So it will take a lot more than five touchdowns against another middle-of-the-road team to see Los Angeles as more than what it is, especially since October is coming with one game sure to be a stink bomb in the process.

Which is sobering reality.

The offensive coordinator is likely the first fall guy for the Rams

The first thing to acknowledge is a grand failure can be a time for learning. And didn’t we all learn a lot about the Los Angeles Rams when they got their butts kicked in San Francisco on Monday?

The upshot is that L.A. might have had as much success running the flying-wedge offense last night if Congress had allowed it. Strap on the leather helmets, boys, it’s gonna be a dangerous ride to the outskirts of Concussionville.

The primary takeaway from this 28-0 wreckage is that most of it is the offense’s fault. The Rams gained just 185 yards, only 65 of it on the ground. The Rams took great pride in their running game, with last season’s rookie of the year running back Todd Gurley finishing as the league’s third-leading carrier. A good running game in the NFL is about 150 yards.

If you watched the game, the Niners were all too happy to commit more men into “the box,” football parlance for defenders lined up between the offensive tackles and no more than five yards from the line of scrimmage. They dared L.A. to pass, and the Rams were utterly dreadful.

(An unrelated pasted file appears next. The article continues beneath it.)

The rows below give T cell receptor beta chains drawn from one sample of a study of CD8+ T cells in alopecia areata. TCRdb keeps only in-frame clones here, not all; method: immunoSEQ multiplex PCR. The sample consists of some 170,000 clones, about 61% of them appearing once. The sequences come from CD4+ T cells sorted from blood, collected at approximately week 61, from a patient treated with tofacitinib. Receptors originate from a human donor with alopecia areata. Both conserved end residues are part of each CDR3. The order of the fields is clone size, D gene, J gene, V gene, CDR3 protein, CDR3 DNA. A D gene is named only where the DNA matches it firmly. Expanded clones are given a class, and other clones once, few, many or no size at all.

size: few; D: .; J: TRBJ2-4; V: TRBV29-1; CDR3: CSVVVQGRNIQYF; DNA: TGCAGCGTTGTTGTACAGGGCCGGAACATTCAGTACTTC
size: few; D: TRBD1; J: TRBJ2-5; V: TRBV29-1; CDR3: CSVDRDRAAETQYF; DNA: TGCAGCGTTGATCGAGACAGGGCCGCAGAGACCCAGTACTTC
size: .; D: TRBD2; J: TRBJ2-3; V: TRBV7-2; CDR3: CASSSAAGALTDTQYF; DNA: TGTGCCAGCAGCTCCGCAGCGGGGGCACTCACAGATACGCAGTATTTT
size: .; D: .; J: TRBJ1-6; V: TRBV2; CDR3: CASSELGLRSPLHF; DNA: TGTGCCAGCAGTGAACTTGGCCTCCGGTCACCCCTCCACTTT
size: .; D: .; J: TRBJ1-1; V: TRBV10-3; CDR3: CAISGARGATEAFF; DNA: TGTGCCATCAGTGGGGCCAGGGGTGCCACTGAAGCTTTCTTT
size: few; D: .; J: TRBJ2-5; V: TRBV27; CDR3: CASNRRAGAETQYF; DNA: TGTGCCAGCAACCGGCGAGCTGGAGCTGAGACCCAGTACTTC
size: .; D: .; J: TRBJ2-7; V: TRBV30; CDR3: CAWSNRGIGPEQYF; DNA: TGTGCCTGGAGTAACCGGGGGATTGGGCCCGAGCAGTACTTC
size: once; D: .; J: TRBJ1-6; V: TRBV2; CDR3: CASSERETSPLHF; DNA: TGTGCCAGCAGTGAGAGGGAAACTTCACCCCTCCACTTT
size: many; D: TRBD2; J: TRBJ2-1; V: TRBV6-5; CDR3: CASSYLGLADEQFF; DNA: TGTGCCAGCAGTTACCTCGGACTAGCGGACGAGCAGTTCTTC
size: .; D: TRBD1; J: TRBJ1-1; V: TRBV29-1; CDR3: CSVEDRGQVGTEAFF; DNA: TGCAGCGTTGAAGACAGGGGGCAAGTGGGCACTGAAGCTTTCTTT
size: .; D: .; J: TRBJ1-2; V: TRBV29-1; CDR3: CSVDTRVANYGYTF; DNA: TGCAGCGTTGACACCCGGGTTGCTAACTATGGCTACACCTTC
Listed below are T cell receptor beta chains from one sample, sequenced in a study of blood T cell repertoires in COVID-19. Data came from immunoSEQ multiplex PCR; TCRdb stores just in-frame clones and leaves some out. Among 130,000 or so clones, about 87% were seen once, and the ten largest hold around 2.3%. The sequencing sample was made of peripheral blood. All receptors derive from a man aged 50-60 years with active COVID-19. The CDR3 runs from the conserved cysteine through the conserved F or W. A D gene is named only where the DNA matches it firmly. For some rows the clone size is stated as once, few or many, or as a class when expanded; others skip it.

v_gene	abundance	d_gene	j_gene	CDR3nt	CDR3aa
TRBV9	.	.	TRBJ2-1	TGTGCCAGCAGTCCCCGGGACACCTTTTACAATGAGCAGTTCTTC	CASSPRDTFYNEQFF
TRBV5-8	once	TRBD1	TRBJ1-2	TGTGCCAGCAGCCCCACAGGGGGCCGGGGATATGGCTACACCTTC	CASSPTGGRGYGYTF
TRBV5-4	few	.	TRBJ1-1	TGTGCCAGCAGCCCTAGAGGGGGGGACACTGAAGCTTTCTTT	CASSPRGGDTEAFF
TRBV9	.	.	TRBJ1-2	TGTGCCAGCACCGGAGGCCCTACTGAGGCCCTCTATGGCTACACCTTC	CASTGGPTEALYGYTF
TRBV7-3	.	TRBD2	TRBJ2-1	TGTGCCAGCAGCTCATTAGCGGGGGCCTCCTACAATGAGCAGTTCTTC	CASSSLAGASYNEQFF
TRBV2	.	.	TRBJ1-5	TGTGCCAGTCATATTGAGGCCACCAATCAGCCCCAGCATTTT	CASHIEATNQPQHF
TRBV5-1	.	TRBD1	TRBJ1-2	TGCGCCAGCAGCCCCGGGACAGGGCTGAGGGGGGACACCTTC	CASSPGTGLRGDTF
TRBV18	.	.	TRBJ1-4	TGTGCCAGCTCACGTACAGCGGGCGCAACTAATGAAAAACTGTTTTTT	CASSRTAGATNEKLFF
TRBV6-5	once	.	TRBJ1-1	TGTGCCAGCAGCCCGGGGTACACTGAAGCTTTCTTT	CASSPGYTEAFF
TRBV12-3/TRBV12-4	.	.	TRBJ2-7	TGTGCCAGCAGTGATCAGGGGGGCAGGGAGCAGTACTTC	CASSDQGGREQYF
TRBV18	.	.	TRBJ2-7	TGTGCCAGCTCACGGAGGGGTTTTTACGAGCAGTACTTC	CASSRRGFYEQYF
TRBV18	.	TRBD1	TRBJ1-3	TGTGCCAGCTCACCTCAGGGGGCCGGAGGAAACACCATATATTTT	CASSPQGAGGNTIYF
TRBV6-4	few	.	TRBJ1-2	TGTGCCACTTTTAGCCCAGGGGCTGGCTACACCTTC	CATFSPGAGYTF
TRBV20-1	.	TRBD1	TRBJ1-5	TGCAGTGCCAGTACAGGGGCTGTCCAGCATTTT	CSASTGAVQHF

Case Keenum didn’t even complete half of his passes (17-for-35). Wait, scratch that. If you count the two interceptions he threw, technically he did.

Even worse is wide receiver Tavon Austin’s four receptions. Keep in mind, Austin signed a contract extension before the start of the year with a princely sum befitting a No.1 receiver. If you’re going to get paid like a No.1 receiver, you have to produce like one. Four receptions for 13 yards won’t make anyone outside of your own family believe you’re the next Torry Holt.

As often happens when an offense gets humiliated to this extent, the defense flips out. Defensive lineman Aaron Donald is likely facing suspension for losing his mind and getting ejected. I’d like to tell you I witnessed what he did, but I don’t even want to listen to Chris Berman on commentary during good times.

Ultimately, there’s no way you get rid of Keenum, Austin or Gurley. What usually happens is ownership wants answers. And coach Jeff Fisher might point to offensive coordinator Rob Boras.

How do you break up a defense that stacks its men on the line of scrimmage? One way is the threat of long passes. Austin should have been running wind sprints to draw defenders with him, whether or not Keenum could throw the ball in that direction. If Austin is averaging three yards per reception, he may as well have never left the huddle because he sure as hell didn’t leave the line of scrimmage.

I don’t claim firing Boras will be an instant cure, nor do I believe he will be cut after one game.